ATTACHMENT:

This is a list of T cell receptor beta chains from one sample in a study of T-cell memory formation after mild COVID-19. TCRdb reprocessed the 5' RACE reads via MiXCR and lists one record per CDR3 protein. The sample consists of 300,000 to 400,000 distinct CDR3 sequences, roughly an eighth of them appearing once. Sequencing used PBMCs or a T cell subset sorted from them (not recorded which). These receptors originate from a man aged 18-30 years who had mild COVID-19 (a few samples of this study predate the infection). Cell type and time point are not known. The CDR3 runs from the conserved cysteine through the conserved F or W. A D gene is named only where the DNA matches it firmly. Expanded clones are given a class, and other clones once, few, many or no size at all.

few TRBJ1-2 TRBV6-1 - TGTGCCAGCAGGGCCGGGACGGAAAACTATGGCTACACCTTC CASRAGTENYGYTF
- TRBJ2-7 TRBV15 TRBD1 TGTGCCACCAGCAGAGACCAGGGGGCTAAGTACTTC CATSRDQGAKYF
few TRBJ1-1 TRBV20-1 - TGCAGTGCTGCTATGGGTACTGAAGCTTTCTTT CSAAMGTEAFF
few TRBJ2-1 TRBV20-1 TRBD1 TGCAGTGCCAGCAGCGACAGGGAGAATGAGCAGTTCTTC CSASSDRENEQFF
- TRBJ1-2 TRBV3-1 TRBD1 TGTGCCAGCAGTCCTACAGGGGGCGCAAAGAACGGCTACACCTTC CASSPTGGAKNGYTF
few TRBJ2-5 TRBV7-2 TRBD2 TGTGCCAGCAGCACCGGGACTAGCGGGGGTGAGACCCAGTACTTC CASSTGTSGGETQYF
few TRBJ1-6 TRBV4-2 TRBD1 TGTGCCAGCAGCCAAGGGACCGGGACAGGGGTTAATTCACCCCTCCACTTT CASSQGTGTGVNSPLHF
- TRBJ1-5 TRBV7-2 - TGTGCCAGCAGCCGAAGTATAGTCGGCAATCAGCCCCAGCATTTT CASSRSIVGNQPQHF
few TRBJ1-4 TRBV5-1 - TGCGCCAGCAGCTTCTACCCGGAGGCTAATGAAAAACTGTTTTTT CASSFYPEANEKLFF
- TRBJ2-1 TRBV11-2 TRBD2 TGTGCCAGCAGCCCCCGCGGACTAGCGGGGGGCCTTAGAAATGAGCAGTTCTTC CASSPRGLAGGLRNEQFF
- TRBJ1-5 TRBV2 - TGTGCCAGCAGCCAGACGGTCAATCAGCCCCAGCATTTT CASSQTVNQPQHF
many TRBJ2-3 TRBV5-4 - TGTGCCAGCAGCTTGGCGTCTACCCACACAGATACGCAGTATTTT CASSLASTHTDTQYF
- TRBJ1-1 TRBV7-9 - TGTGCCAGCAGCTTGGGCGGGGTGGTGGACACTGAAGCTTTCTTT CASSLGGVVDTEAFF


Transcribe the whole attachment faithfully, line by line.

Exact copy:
This is a list of T cell receptor beta chains from one sample in a study of T-cell memory formation after mild COVID-19. TCRdb reprocessed the 5' RACE reads via MiXCR and lists one record per CDR3 protein. The sample consists of 300,000 to 400,000 distinct CDR3 sequences, roughly an eighth of them appearing once. Sequencing used PBMCs or a T cell subset sorted from them (not recorded which). These receptors originate from a man aged 18-30 years who had mild COVID-19 (a few samples of this study predate the infection). Cell type and time point are not known. The CDR3 runs from the conserved cysteine through the conserved F or W. A D gene is named only where the DNA matches it firmly. Expanded clones are given a class, and other clones once, few, many or no size at all.

few TRBJ1-2 TRBV6-1 - TGTGCCAGCAGGGCCGGGACGGAAAACTATGGCTACACCTTC CASRAGTENYGYTF
- TRBJ2-7 TRBV15 TRBD1 TGTGCCACCAGCAGAGACCAGGGGGCTAAGTACTTC CATSRDQGAKYF
few TRBJ1-1 TRBV20-1 - TGCAGTGCTGCTATGGGTACTGAAGCTTTCTTT CSAAMGTEAFF
few TRBJ2-1 TRBV20-1 TRBD1 TGCAGTGCCAGCAGCGACAGGGAGAATGAGCAGTTCTTC CSASSDRENEQFF
- TRBJ1-2 TRBV3-1 TRBD1 TGTGCCAGCAGTCCTACAGGGGGCGCAAAGAACGGCTACACCTTC CASSPTGGAKNGYTF
few TRBJ2-5 TRBV7-2 TRBD2 TGTGCCAGCAGCACCGGGACTAGCGGGGGTGAGACCCAGTACTTC CASSTGTSGGETQYF
few TRBJ1-6 TRBV4-2 TRBD1 TGTGCCAGCAGCCAAGGGACCGGGACAGGGGTTAATTCACCCCTCCACTTT CASSQGTGTGVNSPLHF
- TRBJ1-5 TRBV7-2 - TGTGCCAGCAGCCGAAGTATAGTCGGCAATCAGCCCCAGCATTTT CASSRSIVGNQPQHF
few TRBJ1-4 TRBV5-1 - TGCGCCAGCAGCTTCTACCCGGAGGCTAATGAAAAACTGTTTTTT CASSFYPEANEKLFF
- TRBJ2-1 TRBV11-2 TRBD2 TGTGCCAGCAGCCCCCGCGGACTAGCGGGGGGCCTTAGAAATGAGCAGTTCTTC CASSPRGLAGGLRNEQFF
- TRBJ1-5 TRBV2 - TGTGCCAGCAGCCAGACGGTCAATCAGCCCCAGCATTTT CASSQTVNQPQHF
many TRBJ2-3 TRBV5-4 - TGTGCCAGCAGCTTGGCGTCTACCCACACAGATACGCAGTATTTT CASSLASTHTDTQYF
- TRBJ1-1 TRBV7-9 - TGTGCCAGCAGCTTGGGCGGGGTGGTGGACACTGAAGCTTTCTTT CASSLGGVVDTEAFF